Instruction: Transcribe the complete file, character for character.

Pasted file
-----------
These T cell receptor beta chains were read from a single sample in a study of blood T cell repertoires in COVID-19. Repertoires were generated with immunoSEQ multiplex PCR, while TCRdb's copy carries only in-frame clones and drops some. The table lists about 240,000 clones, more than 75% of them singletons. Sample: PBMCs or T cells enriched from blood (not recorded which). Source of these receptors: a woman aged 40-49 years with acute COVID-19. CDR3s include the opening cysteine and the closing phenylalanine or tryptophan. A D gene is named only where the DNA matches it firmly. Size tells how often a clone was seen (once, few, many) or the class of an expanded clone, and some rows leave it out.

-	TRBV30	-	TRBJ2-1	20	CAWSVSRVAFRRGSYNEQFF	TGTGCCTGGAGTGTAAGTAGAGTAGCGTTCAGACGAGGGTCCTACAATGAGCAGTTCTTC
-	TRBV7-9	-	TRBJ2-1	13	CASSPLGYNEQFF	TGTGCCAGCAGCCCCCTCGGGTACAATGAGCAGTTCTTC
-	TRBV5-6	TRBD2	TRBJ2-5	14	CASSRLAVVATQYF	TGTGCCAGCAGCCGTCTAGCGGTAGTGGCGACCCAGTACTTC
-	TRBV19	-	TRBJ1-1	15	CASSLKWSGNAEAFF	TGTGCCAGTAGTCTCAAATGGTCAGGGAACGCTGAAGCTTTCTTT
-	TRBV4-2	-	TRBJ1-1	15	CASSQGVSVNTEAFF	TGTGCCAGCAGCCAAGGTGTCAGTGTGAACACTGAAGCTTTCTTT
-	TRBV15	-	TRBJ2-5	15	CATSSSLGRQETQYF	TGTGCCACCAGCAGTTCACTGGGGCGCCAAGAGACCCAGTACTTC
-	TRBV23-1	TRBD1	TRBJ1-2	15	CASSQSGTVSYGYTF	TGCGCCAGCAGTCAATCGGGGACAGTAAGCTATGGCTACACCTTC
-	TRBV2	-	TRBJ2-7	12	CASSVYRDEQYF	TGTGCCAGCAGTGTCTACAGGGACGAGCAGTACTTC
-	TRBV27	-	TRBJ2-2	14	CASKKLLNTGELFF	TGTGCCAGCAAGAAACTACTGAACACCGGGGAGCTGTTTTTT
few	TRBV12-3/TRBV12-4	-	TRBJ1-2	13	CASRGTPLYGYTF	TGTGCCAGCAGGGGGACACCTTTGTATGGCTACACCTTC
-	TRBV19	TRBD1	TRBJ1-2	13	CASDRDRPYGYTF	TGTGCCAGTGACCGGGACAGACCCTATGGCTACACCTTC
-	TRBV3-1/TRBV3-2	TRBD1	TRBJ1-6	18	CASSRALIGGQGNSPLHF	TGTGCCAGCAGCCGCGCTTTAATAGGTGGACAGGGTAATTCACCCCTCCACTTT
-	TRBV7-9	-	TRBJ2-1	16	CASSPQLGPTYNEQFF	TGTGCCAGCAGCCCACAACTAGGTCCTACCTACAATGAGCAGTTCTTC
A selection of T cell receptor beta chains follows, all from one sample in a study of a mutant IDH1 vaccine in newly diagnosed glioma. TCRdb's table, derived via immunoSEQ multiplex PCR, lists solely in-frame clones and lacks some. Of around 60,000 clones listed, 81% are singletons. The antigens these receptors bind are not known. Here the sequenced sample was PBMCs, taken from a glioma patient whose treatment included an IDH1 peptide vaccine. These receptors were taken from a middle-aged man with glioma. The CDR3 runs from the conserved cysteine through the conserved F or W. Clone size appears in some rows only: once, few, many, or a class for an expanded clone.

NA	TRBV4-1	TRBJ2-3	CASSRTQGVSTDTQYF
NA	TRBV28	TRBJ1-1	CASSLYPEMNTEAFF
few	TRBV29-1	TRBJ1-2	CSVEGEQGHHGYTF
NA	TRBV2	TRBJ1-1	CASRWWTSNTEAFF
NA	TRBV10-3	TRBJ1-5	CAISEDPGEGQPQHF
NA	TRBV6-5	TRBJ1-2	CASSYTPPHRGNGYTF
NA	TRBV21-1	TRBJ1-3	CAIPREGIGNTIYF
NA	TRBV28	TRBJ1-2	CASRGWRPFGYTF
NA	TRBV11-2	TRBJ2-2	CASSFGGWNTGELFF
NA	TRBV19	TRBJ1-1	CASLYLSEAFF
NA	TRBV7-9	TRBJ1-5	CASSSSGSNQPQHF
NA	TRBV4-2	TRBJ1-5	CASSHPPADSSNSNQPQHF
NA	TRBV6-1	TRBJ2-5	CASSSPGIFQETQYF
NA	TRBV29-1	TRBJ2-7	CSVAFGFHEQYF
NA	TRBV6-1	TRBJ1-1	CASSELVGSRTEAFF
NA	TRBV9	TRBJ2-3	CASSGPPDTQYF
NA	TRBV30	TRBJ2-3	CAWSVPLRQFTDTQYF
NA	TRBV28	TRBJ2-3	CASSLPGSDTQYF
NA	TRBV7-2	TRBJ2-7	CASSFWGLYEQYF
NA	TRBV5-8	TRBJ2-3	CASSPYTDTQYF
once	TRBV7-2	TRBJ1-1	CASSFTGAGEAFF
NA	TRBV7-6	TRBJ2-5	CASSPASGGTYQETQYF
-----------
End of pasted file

These T cell receptor beta chains were read from a single sample in a study of blood T cell repertoires in COVID-19. Repertoires were generated with immunoSEQ multiplex PCR, while TCRdb's copy carries only in-frame clones and drops some. The table lists about 240,000 clones, more than 75% of them singletons. Sample: PBMCs or T cells enriched from blood (not recorded which). Source of these receptors: a woman aged 40-49 years with acute COVID-19. CDR3s include the opening cysteine and the closing phenylalanine or tryptophan. A D gene is named only where the DNA matches it firmly. Size tells how often a clone was seen (once, few, many) or the class of an expanded clone, and some rows leave it out.

-	TRBV30	-	TRBJ2-1	20	CAWSVSRVAFRRGSYNEQFF	TGTGCCTGGAGTGTAAGTAGAGTAGCGTTCAGACGAGGGTCCTACAATGAGCAGTTCTTC
-	TRBV7-9	-	TRBJ2-1	13	CASSPLGYNEQFF	TGTGCCAGCAGCCCCCTCGGGTACAATGAGCAGTTCTTC
-	TRBV5-6	TRBD2	TRBJ2-5	14	CASSRLAVVATQYF	TGTGCCAGCAGCCGTCTAGCGGTAGTGGCGACCCAGTACTTC
-	TRBV19	-	TRBJ1-1	15	CASSLKWSGNAEAFF	TGTGCCAGTAGTCTCAAATGGTCAGGGAACGCTGAAGCTTTCTTT
-	TRBV4-2	-	TRBJ1-1	15	CASSQGVSVNTEAFF	TGTGCCAGCAGCCAAGGTGTCAGTGTGAACACTGAAGCTTTCTTT
-	TRBV15	-	TRBJ2-5	15	CATSSSLGRQETQYF	TGTGCCACCAGCAGTTCACTGGGGCGCCAAGAGACCCAGTACTTC
-	TRBV23-1	TRBD1	TRBJ1-2	15	CASSQSGTVSYGYTF	TGCGCCAGCAGTCAATCGGGGACAGTAAGCTATGGCTACACCTTC
-	TRBV2	-	TRBJ2-7	12	CASSVYRDEQYF	TGTGCCAGCAGTGTCTACAGGGACGAGCAGTACTTC
-	TRBV27	-	TRBJ2-2	14	CASKKLLNTGELFF	TGTGCCAGCAAGAAACTACTGAACACCGGGGAGCTGTTTTTT
few	TRBV12-3/TRBV12-4	-	TRBJ1-2	13	CASRGTPLYGYTF	TGTGCCAGCAGGGGGACACCTTTGTATGGCTACACCTTC
-	TRBV19	TRBD1	TRBJ1-2	13	CASDRDRPYGYTF	TGTGCCAGTGACCGGGACAGACCCTATGGCTACACCTTC
-	TRBV3-1/TRBV3-2	TRBD1	TRBJ1-6	18	CASSRALIGGQGNSPLHF	TGTGCCAGCAGCCGCGCTTTAATAGGTGGACAGGGTAATTCACCCCTCCACTTT
-	TRBV7-9	-	TRBJ2-1	16	CASSPQLGPTYNEQFF	TGTGCCAGCAGCCCACAACTAGGTCCTACCTACAATGAGCAGTTCTTC
A selection of T cell receptor beta chains follows, all from one sample in a study of a mutant IDH1 vaccine in newly diagnosed glioma. TCRdb's table, derived via immunoSEQ multiplex PCR, lists solely in-frame clones and lacks some. Of around 60,000 clones listed, 81% are singletons. The antigens these receptors bind are not known. Here the sequenced sample was PBMCs, taken from a glioma patient whose treatment included an IDH1 peptide vaccine. These receptors were taken from a middle-aged man with glioma. The CDR3 runs from the conserved cysteine through the conserved F or W. Clone size appears in some rows only: once, few, many, or a class for an expanded clone.

NA	TRBV4-1	TRBJ2-3	CASSRTQGVSTDTQYF
NA	TRBV28	TRBJ1-1	CASSLYPEMNTEAFF
few	TRBV29-1	TRBJ1-2	CSVEGEQGHHGYTF
NA	TRBV2	TRBJ1-1	CASRWWTSNTEAFF
NA	TRBV10-3	TRBJ1-5	CAISEDPGEGQPQHF
NA	TRBV6-5	TRBJ1-2	CASSYTPPHRGNGYTF
NA	TRBV21-1	TRBJ1-3	CAIPREGIGNTIYF
NA	TRBV28	TRBJ1-2	CASRGWRPFGYTF
NA	TRBV11-2	TRBJ2-2	CASSFGGWNTGELFF
NA	TRBV19	TRBJ1-1	CASLYLSEAFF
NA	TRBV7-9	TRBJ1-5	CASSSSGSNQPQHF
NA	TRBV4-2	TRBJ1-5	CASSHPPADSSNSNQPQHF
NA	TRBV6-1	TRBJ2-5	CASSSPGIFQETQYF
NA	TRBV29-1	TRBJ2-7	CSVAFGFHEQYF
NA	TRBV6-1	TRBJ1-1	CASSELVGSRTEAFF
NA	TRBV9	TRBJ2-3	CASSGPPDTQYF
NA	TRBV30	TRBJ2-3	CAWSVPLRQFTDTQYF
NA	TRBV28	TRBJ2-3	CASSLPGSDTQYF
NA	TRBV7-2	TRBJ2-7	CASSFWGLYEQYF
NA	TRBV5-8	TRBJ2-3	CASSPYTDTQYF
once	TRBV7-2	TRBJ1-1	CASSFTGAGEAFF
NA	TRBV7-6	TRBJ2-5	CASSPASGGTYQETQYF